Other stocks getting a lift Monday as most of the market sank included a few that could see a direct positive impact from the virus. Among them were Newmont (NEM), a gold mining company with shares up 3% as gold prices rode to seven-year highs amid virus fears. Then there was Gilead (GILD), a biotech firm whose medication is being tested on the virus in China. Shares rose more than 3%. Regeneron (REGN) was another biotech on the climb, rising more than 4%.
While airline and other travel stocks got grounded, shares of Zoom Video Communications (ZM) rose nearly 2% amid ideas that if people can’t travel to business meetings they might do them over video-conference.
For people wondering if and when technical support might become a factor, consider checking the moving averages. The S&P 500 (SPX) took out its 50-day moving average on Monday, but it remains above the 100-day moving average of 3162. Below that is the 200-day moving average of 3043. If things go that far, it could get interesting because the 200-day represented solid support on several tests last year.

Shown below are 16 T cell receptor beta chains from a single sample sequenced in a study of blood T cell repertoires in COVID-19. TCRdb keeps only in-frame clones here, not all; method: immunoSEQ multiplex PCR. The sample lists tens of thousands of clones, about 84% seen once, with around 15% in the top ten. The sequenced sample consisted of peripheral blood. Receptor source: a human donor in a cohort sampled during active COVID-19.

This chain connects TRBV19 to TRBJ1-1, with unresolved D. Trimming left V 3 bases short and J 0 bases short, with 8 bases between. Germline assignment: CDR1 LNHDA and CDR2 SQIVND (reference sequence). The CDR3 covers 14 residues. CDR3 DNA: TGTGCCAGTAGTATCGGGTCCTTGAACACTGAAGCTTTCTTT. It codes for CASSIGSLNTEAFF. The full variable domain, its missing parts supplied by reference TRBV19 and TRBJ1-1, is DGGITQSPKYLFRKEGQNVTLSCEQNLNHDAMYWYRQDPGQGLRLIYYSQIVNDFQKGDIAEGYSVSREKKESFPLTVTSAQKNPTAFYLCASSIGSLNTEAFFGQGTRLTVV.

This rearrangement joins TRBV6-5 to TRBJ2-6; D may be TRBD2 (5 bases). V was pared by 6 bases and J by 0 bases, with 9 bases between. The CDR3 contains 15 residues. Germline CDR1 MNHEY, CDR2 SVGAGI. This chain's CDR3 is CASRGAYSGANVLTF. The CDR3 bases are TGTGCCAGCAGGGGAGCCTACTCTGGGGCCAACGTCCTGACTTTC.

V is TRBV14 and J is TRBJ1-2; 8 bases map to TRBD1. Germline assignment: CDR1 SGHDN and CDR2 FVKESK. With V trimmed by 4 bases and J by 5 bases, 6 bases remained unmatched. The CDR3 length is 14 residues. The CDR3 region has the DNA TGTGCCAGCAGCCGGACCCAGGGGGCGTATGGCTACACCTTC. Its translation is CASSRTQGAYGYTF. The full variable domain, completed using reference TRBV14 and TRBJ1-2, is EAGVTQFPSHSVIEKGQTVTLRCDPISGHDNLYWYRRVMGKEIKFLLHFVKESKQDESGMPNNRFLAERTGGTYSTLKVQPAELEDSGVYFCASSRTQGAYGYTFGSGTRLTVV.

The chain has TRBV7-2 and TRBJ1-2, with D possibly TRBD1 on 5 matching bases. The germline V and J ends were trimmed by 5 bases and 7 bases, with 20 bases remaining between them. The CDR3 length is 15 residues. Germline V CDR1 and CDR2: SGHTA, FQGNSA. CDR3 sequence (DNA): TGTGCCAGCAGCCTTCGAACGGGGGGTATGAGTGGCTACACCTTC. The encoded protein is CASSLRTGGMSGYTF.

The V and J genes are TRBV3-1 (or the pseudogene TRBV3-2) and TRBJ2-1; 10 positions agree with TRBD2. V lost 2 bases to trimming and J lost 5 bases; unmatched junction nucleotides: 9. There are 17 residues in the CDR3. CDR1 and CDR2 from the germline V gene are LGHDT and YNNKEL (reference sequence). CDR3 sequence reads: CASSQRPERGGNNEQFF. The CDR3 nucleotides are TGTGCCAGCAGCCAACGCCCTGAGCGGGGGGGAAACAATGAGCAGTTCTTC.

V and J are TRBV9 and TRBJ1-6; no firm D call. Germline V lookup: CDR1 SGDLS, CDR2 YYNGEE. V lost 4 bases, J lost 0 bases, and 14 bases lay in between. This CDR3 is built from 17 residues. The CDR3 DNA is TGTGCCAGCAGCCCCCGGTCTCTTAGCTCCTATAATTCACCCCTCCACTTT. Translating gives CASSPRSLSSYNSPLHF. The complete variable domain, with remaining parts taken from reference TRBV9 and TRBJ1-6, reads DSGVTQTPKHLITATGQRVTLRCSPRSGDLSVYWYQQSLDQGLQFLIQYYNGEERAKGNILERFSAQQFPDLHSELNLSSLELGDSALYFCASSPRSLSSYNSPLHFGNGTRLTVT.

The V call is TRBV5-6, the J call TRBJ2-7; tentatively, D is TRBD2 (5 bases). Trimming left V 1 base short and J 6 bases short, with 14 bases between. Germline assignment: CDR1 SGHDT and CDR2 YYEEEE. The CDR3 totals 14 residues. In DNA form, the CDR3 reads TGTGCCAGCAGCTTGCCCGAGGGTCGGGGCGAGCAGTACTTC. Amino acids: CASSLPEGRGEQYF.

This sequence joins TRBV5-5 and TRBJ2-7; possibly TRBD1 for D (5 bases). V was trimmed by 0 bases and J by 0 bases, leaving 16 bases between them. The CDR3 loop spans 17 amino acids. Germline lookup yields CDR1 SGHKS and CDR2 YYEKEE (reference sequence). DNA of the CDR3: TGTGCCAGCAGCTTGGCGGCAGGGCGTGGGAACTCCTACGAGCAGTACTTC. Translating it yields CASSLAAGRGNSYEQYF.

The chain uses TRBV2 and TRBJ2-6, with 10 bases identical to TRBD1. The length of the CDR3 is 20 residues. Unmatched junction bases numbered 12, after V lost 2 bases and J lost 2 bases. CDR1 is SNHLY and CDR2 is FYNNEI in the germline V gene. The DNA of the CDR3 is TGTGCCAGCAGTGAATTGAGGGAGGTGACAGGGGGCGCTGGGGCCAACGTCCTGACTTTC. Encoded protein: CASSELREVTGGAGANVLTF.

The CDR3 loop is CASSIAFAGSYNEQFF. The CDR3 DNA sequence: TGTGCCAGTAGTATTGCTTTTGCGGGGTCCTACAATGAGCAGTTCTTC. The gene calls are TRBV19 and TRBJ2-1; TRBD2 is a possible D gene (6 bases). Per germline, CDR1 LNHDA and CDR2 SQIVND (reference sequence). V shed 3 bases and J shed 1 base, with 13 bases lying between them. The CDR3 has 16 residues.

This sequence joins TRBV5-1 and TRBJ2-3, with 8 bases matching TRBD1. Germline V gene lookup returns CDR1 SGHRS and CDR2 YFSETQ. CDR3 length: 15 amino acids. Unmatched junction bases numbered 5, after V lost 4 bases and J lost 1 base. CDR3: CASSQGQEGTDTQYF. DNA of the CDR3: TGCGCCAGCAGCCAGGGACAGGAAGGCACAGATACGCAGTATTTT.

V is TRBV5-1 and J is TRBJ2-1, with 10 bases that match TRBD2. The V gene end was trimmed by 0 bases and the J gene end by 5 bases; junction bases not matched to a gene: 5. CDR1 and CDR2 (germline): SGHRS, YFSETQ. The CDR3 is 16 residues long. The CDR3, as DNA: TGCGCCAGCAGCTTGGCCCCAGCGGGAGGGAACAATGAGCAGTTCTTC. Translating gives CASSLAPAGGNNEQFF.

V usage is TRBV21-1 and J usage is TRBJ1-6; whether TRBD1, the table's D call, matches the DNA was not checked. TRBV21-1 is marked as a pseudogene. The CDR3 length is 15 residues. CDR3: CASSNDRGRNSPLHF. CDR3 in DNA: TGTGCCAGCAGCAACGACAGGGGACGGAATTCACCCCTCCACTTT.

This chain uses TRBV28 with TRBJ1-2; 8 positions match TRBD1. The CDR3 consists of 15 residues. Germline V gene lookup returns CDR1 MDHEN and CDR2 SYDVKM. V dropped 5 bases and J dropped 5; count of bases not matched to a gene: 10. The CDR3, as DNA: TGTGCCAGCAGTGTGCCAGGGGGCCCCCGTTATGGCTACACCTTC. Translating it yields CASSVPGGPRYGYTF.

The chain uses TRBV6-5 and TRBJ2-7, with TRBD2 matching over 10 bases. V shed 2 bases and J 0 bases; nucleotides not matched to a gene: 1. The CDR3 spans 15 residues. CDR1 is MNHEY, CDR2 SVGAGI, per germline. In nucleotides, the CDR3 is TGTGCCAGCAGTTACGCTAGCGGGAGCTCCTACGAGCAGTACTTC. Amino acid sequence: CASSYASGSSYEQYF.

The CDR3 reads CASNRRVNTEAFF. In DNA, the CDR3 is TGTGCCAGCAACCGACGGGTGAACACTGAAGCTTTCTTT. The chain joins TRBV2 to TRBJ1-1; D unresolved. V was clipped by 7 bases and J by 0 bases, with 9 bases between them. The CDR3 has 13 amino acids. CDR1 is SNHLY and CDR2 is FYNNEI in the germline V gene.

CHART OF THE DAY: DOLLAR PULLS BACK. The U.S. dollar index ($DXY-candlestick) has been moving relatively steadily within an upward channel (yellow lines) since the latter part of 2019. After the coronavirus outbreak, investors may have thought of the U.S. dollar as a relative safe haven, which took the dollar’s value toward the upper channel line. But when the virus spread to other countries, it could have caused a shift in sentiment as the U.S. dollar pulled back. If you look at it from a longer-term perspective, the dollar is still moving within its upward sloping channel and as long as it doesn’t go below the lower channel line, the trend is likely to still be in place. Data Source: ICE. Chart source: The thinkorswim® platform from TD Ameritrade. For illustrative purposes only. Past performance does not guarantee future results.